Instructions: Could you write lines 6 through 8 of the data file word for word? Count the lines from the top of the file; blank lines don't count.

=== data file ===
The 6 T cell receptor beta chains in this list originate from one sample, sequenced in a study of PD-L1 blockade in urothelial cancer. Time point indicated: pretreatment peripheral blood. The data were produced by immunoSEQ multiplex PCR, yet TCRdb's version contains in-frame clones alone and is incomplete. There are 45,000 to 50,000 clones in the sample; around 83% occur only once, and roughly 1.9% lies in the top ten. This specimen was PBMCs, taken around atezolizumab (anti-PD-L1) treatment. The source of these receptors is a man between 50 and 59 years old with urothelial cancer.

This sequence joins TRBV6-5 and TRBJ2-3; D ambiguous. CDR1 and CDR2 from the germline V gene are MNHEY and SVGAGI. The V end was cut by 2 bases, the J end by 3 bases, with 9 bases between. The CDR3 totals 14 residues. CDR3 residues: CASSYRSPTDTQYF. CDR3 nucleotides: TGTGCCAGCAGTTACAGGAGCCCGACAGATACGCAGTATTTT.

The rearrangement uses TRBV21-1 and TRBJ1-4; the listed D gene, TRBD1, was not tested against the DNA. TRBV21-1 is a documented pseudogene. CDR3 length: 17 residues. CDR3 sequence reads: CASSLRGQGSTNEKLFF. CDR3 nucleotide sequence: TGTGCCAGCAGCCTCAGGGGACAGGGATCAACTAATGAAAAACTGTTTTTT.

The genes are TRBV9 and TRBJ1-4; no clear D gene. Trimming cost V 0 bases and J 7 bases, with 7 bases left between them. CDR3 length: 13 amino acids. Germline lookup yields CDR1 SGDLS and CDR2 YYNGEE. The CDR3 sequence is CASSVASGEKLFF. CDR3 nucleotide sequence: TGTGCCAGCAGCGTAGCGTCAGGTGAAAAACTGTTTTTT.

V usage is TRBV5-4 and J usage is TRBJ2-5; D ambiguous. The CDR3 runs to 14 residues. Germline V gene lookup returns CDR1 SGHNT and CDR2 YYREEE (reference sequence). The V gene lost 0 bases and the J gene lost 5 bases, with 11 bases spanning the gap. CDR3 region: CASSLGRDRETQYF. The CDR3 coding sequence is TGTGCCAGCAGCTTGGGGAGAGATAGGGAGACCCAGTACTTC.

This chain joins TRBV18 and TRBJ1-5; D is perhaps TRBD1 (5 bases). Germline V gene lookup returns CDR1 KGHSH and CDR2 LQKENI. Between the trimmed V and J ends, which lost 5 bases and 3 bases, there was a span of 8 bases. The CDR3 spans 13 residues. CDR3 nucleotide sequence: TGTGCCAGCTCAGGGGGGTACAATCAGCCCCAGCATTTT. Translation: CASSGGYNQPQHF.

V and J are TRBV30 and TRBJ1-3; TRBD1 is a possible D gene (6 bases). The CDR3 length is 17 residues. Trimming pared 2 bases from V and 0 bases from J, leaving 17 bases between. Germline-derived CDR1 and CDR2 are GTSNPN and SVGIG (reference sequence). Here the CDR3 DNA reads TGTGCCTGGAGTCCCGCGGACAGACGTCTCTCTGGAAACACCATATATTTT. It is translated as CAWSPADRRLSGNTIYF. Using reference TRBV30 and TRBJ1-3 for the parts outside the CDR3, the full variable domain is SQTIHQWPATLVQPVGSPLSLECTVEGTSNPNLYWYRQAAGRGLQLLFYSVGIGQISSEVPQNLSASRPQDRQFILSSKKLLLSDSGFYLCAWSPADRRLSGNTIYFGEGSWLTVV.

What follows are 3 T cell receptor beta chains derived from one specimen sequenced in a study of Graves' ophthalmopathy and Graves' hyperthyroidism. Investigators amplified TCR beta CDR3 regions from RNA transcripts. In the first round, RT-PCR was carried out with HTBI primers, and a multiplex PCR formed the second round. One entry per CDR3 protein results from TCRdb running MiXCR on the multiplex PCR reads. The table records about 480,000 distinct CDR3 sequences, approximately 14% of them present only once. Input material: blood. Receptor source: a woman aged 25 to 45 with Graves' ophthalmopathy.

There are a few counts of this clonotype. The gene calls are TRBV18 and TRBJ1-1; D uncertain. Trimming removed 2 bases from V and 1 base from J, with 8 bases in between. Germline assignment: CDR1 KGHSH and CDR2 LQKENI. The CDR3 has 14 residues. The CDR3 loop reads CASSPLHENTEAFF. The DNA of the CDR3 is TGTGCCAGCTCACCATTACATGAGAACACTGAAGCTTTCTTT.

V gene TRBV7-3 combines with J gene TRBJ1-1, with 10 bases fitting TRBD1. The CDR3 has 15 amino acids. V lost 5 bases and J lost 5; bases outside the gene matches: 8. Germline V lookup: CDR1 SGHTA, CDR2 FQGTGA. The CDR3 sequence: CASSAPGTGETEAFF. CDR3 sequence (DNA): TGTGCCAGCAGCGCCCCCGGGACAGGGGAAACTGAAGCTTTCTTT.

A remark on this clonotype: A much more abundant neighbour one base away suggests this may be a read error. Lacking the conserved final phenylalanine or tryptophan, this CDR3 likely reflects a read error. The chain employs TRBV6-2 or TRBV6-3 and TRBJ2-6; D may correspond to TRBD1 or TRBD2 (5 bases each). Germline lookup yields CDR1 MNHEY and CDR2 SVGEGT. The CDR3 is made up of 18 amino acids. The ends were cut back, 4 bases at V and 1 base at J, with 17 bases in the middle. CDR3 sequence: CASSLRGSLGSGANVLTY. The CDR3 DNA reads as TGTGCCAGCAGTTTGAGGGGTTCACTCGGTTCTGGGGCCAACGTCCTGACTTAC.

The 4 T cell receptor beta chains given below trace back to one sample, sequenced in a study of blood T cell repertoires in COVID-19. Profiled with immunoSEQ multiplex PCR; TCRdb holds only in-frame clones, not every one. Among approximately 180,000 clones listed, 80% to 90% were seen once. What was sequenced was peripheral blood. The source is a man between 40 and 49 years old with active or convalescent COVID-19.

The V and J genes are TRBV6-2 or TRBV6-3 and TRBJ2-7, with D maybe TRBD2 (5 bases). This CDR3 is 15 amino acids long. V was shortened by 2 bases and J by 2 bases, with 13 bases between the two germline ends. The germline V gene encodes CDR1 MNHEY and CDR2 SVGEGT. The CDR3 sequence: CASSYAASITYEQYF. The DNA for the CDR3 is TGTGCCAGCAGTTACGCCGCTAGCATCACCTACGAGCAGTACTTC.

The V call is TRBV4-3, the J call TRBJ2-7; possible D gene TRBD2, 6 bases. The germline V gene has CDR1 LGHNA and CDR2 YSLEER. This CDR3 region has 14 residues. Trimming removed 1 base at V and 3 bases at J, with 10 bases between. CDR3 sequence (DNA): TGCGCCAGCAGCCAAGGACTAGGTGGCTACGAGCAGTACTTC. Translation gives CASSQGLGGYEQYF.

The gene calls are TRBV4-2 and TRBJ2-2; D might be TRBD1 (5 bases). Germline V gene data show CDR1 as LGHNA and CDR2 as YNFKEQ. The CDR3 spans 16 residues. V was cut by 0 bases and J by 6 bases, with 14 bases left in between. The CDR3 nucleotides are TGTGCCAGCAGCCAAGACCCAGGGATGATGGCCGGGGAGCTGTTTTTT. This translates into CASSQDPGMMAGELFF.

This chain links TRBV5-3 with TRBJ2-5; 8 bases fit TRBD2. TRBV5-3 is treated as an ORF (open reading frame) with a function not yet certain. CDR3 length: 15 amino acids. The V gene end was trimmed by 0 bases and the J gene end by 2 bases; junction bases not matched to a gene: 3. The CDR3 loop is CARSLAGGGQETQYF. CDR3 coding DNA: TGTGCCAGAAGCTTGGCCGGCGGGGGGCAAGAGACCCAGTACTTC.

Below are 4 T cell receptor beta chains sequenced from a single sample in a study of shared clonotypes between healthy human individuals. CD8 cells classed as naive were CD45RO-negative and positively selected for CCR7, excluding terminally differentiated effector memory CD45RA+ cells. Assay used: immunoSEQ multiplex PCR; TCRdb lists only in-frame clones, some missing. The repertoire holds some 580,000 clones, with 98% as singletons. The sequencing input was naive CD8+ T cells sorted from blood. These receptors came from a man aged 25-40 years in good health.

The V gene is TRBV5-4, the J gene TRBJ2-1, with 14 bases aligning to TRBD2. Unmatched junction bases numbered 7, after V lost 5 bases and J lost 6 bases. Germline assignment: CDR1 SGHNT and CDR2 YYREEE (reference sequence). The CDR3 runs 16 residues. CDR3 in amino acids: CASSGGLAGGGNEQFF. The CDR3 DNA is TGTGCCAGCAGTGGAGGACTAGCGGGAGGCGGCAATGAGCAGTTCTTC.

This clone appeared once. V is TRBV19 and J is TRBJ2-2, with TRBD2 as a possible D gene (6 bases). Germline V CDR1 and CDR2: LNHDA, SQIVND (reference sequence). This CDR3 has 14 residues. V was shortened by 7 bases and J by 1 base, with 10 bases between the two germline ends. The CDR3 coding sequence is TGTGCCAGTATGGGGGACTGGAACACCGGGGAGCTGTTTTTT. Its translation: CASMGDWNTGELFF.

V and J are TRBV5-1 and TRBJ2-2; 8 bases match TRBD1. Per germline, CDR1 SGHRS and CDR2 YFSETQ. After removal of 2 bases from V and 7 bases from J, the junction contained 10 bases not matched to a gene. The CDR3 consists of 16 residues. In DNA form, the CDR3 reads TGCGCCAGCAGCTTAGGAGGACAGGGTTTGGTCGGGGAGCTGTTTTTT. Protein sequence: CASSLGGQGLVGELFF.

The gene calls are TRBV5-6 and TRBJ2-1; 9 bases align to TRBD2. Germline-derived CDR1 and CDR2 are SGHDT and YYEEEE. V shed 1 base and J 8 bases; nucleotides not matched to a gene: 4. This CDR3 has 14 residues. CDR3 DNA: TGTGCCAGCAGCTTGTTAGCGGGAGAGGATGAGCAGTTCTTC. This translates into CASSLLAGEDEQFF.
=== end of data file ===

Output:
This chain joins TRBV18 and TRBJ1-5; D is perhaps TRBD1 (5 bases). Germline V gene lookup returns CDR1 KGHSH and CDR2 LQKENI. Between the trimmed V and J ends, which lost 5 bases and 3 bases, there was a span of 8 bases. The CDR3 spans 13 residues. CDR3 nucleotide sequence: TGTGCCAGCTCAGGGGGGTACAATCAGCCCCAGCATTTT. Translation: CASSGGYNQPQHF.

V and J are TRBV30 and TRBJ1-3; TRBD1 is a possible D gene (6 bases). The CDR3 length is 17 residues. Trimming pared 2 bases from V and 0 bases from J, leaving 17 bases between. Germline-derived CDR1 and CDR2 are GTSNPN and SVGIG (reference sequence). Here the CDR3 DNA reads TGTGCCTGGAGTCCCGCGGACAGACGTCTCTCTGGAAACACCATATATTTT. It is translated as CAWSPADRRLSGNTIYF. Using reference TRBV30 and TRBJ1-3 for the parts outside the CDR3, the full variable domain is SQTIHQWPATLVQPVGSPLSLECTVEGTSNPNLYWYRQAAGRGLQLLFYSVGIGQISSEVPQNLSASRPQDRQFILSSKKLLLSDSGFYLCAWSPADRRLSGNTIYFGEGSWLTVV.

What follows are 3 T cell receptor beta chains derived from one specimen sequenced in a study of Graves' ophthalmopathy and Graves' hyperthyroidism. Investigators amplified TCR beta CDR3 regions from RNA transcripts. In the first round, RT-PCR was carried out with HTBI primers, and a multiplex PCR formed the second round. One entry per CDR3 protein results from TCRdb running MiXCR on the multiplex PCR reads. The table records about 480,000 distinct CDR3 sequences, approximately 14% of them present only once. Input material: blood. Receptor source: a woman aged 25 to 45 with Graves' ophthalmopathy.